As recently reported, former financial advisor Hector Anthony May (CRD# 323779) was recently discharged from employment by Securities America, Inc. (“Securities America”) (CRD# 10205) on or about March 9, 2018. Mr. May’s termination by Securities America, which is Ladenburg Thalman’s largest subsidiary and the tenth largest independent broker-dealer in the nation, occurred the day after the U.S. Department of Justice disclosed an investigation into a suspected felony concerning Mr. May’s business activities as a New City, New York financial advisor. Specifically, allegations have been raised suggesting that Mr. May bilked his clients out of millions of dollars through the use of phony account statements and purported offers to invest in “tax-free corporate bonds.”
Hector May, 77 years of age, is a well-known figure in Rockland County, New York, having been politically active and engaged in the local business community for the past several decades. Following the 2009 arrest of a Peral River hedge-fund operator charged with running a $150 million Ponzi scheme, Mr. May issued the following warning to investors: “I have a lot of empathy for the people who got hurt, but before you invest a million dollars, do your due diligence. Otherwise, it’s like going to get a heart operation and you don’t even know if he’s a doctor.”
According to publicly available information through FINRA BrokerCheck, Mr. May was a long-time financial advisor, having first entered the securities industry in 1973. Most recently, Mr. May worked as an independent advisor on behalf of Securities America, from 1994 until his March 2018 termination. Mr. May’s financial planning business was conducted through his own Registered Investment Advisory (RIA) firm called Executive Compensation Planners, Inc. (“ECPI”). Upon information and belief, Mr. May’s ECPI clientele included investors in the following states: New York, New Jersey, Connecticut, Pennsylvania, Maryland, Virginia, North Carolina, and Florida. Mr. May’s firm, ECPI, was formed as a New York corporation on December 27, 1982.
Most recently, on June 6, 2018, the Justice Department reportedly froze assets held by ECPI pursuant to a Restraining Order. Specifically, the United States Attorney for the Southern District of New York implemented an asset freeze against Mr. May and his wife, Sonia May, with their consent. In addition to freezing ECPI assets, the government reportedly has also restrained numerous bank and brokerage accounts owned by the Mays, as well as monthly proceeds payable to Hector May through an Equitable Life Pension payment and social security. Finally, the government reportedly has frozen the Mays’ real assets, including an Orangeburg, NY primary residence, as well as a condominium in Vernon Township, NJ.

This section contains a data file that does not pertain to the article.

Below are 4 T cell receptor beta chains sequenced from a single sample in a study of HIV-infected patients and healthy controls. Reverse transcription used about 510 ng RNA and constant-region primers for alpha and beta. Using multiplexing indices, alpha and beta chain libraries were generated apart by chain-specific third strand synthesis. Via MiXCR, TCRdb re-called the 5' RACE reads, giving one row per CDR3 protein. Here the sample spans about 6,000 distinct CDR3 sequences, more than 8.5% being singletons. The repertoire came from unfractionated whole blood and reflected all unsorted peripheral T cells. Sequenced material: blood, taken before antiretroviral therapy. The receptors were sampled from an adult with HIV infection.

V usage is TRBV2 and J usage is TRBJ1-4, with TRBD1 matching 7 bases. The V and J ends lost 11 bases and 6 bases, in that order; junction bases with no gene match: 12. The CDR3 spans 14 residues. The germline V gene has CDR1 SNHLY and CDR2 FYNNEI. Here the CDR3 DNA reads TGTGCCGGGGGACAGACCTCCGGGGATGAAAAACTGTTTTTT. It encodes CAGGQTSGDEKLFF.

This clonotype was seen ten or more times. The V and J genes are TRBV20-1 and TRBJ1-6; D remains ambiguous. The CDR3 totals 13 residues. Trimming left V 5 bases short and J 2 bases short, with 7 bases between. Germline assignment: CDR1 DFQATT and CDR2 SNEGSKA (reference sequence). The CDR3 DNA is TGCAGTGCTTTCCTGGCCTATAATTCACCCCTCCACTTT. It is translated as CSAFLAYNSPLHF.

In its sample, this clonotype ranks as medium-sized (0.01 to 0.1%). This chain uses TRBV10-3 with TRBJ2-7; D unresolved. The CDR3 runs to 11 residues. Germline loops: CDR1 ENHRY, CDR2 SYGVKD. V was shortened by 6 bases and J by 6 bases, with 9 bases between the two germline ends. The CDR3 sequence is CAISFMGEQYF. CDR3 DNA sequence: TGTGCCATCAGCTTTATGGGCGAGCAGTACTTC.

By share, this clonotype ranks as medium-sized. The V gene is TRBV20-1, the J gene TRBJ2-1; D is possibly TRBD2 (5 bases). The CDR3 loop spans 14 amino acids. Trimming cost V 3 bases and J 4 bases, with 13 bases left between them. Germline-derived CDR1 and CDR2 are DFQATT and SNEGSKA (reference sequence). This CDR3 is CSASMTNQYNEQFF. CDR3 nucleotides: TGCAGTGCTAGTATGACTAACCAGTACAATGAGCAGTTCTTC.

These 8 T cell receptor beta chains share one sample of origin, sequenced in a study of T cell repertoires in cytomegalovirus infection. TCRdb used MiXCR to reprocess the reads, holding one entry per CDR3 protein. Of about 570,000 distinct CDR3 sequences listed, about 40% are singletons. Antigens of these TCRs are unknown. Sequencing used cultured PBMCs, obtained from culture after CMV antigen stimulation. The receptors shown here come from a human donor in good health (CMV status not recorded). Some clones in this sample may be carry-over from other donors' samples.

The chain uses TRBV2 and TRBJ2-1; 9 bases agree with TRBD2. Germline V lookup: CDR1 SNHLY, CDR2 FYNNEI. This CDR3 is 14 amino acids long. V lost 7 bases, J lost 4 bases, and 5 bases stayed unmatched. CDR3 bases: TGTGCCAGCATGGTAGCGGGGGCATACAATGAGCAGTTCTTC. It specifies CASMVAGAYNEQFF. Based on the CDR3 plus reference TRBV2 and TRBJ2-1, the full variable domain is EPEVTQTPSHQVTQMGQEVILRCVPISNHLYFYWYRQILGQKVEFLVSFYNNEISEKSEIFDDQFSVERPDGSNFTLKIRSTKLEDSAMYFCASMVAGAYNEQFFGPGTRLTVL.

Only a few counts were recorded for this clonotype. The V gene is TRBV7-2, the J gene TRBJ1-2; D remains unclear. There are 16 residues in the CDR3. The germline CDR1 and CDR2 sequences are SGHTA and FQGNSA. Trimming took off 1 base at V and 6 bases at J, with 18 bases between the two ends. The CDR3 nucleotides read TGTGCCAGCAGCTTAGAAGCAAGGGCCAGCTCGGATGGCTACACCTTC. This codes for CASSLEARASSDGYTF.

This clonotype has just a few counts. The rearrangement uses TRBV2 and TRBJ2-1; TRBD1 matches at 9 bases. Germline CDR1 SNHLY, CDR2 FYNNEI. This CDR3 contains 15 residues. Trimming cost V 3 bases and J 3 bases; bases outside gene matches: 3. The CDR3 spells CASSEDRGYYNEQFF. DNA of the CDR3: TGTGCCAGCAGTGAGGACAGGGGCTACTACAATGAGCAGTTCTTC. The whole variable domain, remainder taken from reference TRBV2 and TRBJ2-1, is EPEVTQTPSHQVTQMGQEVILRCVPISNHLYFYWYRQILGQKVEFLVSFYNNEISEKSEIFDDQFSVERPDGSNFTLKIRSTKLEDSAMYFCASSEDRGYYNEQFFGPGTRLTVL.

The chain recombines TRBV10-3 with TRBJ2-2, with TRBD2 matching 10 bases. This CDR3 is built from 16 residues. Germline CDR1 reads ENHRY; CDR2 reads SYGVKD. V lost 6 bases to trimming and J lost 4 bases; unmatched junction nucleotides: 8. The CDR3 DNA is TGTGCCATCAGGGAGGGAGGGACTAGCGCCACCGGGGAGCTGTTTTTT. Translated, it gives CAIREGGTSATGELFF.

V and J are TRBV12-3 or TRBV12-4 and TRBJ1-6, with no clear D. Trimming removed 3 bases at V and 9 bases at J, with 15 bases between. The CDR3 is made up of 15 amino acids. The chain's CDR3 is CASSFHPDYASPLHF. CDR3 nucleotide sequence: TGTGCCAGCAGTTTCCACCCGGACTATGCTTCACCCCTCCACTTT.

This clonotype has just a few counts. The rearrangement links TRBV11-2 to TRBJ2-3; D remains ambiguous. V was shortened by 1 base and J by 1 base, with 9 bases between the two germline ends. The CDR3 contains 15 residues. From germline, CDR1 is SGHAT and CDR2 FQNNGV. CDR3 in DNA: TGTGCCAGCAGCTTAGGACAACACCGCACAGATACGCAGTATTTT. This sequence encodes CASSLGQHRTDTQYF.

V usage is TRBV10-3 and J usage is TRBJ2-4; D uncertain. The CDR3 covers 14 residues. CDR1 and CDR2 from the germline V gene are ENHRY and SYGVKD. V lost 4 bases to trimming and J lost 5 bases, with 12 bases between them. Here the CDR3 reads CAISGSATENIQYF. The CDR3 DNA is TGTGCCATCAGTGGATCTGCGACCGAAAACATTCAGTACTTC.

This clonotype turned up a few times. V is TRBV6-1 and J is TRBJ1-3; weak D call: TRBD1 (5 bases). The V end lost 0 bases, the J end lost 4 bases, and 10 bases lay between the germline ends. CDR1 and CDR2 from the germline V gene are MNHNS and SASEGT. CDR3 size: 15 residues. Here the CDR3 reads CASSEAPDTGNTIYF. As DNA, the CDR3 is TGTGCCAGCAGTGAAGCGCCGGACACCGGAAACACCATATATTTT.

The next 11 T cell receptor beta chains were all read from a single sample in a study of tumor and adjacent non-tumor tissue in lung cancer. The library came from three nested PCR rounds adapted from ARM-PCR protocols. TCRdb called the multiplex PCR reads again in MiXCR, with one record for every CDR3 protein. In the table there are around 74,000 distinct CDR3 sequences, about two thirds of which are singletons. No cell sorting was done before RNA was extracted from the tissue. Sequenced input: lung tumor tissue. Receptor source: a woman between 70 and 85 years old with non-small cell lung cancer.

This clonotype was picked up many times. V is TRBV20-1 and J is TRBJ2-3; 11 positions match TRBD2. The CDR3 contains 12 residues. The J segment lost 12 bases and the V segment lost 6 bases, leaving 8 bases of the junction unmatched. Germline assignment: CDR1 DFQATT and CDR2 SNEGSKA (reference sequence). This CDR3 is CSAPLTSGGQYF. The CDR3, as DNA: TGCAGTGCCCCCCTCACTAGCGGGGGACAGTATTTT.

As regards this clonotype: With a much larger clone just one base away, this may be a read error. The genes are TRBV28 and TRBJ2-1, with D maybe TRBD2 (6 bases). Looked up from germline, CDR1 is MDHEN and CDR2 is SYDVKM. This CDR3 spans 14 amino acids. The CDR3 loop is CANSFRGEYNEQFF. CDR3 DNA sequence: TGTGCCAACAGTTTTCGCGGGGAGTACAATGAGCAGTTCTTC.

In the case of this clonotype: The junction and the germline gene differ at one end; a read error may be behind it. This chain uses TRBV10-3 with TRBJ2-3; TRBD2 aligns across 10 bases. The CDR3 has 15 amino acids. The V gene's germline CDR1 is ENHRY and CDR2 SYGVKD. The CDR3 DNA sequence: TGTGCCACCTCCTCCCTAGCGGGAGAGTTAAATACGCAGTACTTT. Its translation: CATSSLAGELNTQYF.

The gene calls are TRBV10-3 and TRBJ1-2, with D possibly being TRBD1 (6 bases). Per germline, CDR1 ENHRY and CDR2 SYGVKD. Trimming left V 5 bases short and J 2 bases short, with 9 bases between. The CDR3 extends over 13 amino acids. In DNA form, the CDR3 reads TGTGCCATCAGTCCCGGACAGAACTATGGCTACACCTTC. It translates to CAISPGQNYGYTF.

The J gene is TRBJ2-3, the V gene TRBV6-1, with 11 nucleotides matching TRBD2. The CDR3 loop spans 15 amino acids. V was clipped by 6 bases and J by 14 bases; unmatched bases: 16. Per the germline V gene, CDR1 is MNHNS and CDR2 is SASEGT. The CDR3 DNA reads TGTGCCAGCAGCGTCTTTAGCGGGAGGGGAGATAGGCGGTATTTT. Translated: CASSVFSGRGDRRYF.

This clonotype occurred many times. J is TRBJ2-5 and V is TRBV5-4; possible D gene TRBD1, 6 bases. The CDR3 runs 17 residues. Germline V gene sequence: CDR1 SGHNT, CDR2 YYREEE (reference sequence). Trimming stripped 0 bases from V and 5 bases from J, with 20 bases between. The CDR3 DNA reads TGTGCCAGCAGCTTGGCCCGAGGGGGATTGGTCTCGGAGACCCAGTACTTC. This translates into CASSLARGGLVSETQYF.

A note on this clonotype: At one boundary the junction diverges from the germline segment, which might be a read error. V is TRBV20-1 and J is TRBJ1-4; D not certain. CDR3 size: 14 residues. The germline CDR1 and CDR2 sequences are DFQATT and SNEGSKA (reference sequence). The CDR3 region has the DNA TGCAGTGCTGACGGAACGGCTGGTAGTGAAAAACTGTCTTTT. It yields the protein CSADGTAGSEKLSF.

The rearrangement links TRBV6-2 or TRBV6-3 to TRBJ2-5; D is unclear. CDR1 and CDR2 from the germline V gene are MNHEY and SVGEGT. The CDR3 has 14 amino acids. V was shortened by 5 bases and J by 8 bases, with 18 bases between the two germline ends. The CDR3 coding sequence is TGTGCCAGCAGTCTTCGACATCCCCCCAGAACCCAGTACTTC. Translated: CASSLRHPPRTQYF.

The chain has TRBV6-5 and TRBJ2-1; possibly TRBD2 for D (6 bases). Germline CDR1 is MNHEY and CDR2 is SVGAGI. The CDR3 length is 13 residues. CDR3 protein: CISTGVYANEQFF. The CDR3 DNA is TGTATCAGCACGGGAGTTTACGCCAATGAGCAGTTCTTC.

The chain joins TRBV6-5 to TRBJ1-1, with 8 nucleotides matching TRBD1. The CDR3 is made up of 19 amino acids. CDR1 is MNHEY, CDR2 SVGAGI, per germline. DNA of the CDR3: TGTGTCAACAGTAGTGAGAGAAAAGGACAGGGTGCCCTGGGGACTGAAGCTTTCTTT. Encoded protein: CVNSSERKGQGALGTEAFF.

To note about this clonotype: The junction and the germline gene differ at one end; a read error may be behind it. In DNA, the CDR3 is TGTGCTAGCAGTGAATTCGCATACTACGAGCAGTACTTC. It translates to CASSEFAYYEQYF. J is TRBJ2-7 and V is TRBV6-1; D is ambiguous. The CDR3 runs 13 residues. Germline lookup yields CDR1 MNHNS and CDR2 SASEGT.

Brokerage firms like Securities America have a duty to ensure that their registered representatives and investment advisors are adequately supervised, a duty which includes monitoring their advisors to ensure that no misconduct or fraudulent activity is permitted. Unfortunately, in some instances, independent advisors who work remotely under the supervision of firms like Securities America are able to engage in a pattern and practice of misconduct. Nevertheless, firms like Securities America must take reasonable steps to ensure that their advisors follow all applicable securities rules and regulations, in addition to internal policies and procedures. In those instances where firms fail to adequately supervise their financial advisors, they may be held liable for losses sustained by investors.
Attorneys at Law Office of Christopher J. Gray, P.C. have successfully resolved a number of disputes on behalf of investors, including losses sustained due to inadequate supervision, fraud and Ponzi schemes. Investors may contact a securities arbitration attorney by telephone at (866) 966-9598, or by e-mail at email@example.com for a no-cost, confidential consultation.